Does the type of diabetes you have matter?
This is the question I’ve been struggling with the last few days. There is a lot of stigma that runs with diabetes, especially with Type 2. But I have always tried to remain neutral and not play the “my kind is worse” card. I’ve never believed that T2 diabetics are “getting what they deserve”. Why? Because the type of diabetes one has depends on many different things, including hereditary factors.
But why am I suddenly wondering if my type matters more?
Last weekend I was with my husband at our friend’s birthday gathering. It was just a bunch of adults drinking some beer and eating chili. The birthday boy’s girlfriend is pregnant. She also happens to have gestational diabetes which she developed about midway through her pregnancy (she only has three weeks left).
Let me set the record straight real quick. This woman was in my wedding. She’s not just some friend that I have. We know each other, and pretty well. She knows fully well that I have T1. That’s why the following conversation is frustrating:
Friend: Yeah, I’m on four shots a day. One at night, and then three for my meals.
Me: I know what that’s like! Which insulins are you using?
Friend: Lantus is the one I take at night. For the meals it’s Humalog.
Me: Oh interesting. What are your doses like?
Friend: 30 units of Lantus EVERY night. It burns so bad. And the Humalog is like 3-4 units depending on what my fasting blood sugar is.
Me: Wow! 30 units is quite a bit and it probably does burn a lot. If it’s at room temperature, it shouldn’t burn as bad as cold insulin. Have you tried splitting it up into multiple areas so that you don’t inject in just one spot? It’s also better for absorption.
Friend: No. It’s okay. I get so many bruises…look!
**eye roll, like I don’t do this every day???? Now I started to get snippy**
Me: Ugh, I totally get it. Fiasp gives me bruises all the time too.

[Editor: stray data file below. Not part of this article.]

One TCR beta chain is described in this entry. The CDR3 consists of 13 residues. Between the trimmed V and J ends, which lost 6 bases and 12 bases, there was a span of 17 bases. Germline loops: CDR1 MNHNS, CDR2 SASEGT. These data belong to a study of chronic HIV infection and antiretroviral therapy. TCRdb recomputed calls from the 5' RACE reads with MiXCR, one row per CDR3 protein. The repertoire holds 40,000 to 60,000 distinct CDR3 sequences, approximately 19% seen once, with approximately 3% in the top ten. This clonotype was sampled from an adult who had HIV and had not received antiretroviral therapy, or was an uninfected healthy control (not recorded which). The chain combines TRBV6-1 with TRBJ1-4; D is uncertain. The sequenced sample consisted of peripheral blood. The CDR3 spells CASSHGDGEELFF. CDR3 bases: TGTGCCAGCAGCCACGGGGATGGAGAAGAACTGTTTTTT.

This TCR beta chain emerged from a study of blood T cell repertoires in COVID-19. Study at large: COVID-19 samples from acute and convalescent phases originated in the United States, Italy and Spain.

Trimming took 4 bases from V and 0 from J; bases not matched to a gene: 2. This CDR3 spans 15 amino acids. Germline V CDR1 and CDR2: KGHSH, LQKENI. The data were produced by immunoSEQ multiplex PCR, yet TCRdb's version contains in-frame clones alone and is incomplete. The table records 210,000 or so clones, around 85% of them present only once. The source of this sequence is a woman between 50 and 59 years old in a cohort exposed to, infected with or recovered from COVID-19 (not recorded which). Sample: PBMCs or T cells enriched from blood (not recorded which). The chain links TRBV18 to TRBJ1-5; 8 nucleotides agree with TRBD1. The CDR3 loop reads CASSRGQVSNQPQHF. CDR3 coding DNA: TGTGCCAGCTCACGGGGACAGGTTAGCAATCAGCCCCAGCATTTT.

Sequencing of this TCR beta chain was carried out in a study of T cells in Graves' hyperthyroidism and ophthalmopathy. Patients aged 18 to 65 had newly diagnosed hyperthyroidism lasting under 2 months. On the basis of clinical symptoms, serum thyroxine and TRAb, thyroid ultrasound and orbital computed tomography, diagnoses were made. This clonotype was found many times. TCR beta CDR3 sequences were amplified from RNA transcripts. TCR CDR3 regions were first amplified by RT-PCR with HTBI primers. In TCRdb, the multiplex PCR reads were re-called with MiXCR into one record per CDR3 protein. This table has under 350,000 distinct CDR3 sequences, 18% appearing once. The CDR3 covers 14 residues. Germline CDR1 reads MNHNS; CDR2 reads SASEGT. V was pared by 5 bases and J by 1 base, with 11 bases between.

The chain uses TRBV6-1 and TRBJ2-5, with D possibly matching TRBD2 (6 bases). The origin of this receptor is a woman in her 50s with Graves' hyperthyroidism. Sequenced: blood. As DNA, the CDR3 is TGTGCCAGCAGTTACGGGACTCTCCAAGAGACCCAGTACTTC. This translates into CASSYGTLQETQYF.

At this point, we took a break in the conversation. Other guests had arrived. But at the table, the following comments were made:
**Important note: when we started eating, she made quite a loud statement that she can’t eat the baguette. Fine, yeah, she probably shouldn’t. But she did eat 45 tortilla chips. Huh??? After the meal, she asked me if tortilla chips had a lot of carbs. Seriously? First, they come out of a bag, read the label, second, if you aren’t sure, why did you eat them?**
Friend & boyfriend: Yeah, diabetes sucks. She has to give shots all the time and it’s stressful.
Me: ……yeah, that’s my life.
Friend & boyfriend: Ugh, can’t wait until the baby is here and it’s just gone! It’s horrible!
Me: ….yeah, mine will never go away.
Friend: Oh! My sister is Type 1 now. She said that her T2 turned into T1.
Me: That’s not possible.
Friend: Well that’s what she said.
Me: But it’s literally not possible. She is more than likely a T2 diabetic who is now dependent on insulin. She is not T1.
Friend: Yeah anyway. It will be so great when this is gone.
**Are you f-ing kidding me????**
I felt betrayed. I felt kicked to the curb. I was on fire inside. The comments that both of them made that evening, despite my empathy and my sincere interest in her care, were thoughtless and insensible. Out of everyone at the party, and perhaps her life, I am the one who can empathize and understand what she’s going through the most.
To make those comments to me, like I somehow don’t live with the same condition, but the one that is autoimmune, that will NEVER go away, was beyond my words. There is literally NOTHING that can cure me right now, or even in the foreseeable future. Put that into perspective, please.
She should be thankful, but also hopeful, that her diabetes will go away after the birth of her child.
So yes, sometimes it DOES matter to me what type you are, especially if you are the arrogant and insensible type. But if you’re normal about it, I will be too. This disease sucks, and I don’t wish it upon anyone.
P.S. Here’s a little bit of history that might make my furiousness more understandable. This woman, when we first met 2.5 years ago, told me that she also has diabetes. In these 2.5 years, do you know how many times I ever saw her carb count, test BG, or take insulin or pills for her diabetes? NEVER. Because it doesn’t exist. I think she was probably told that she has a high chance of developing T2 and should be careful, and that was probably interpreted as having it. Center of attention, you know? That sounds cruel, but I can’t make this shit up!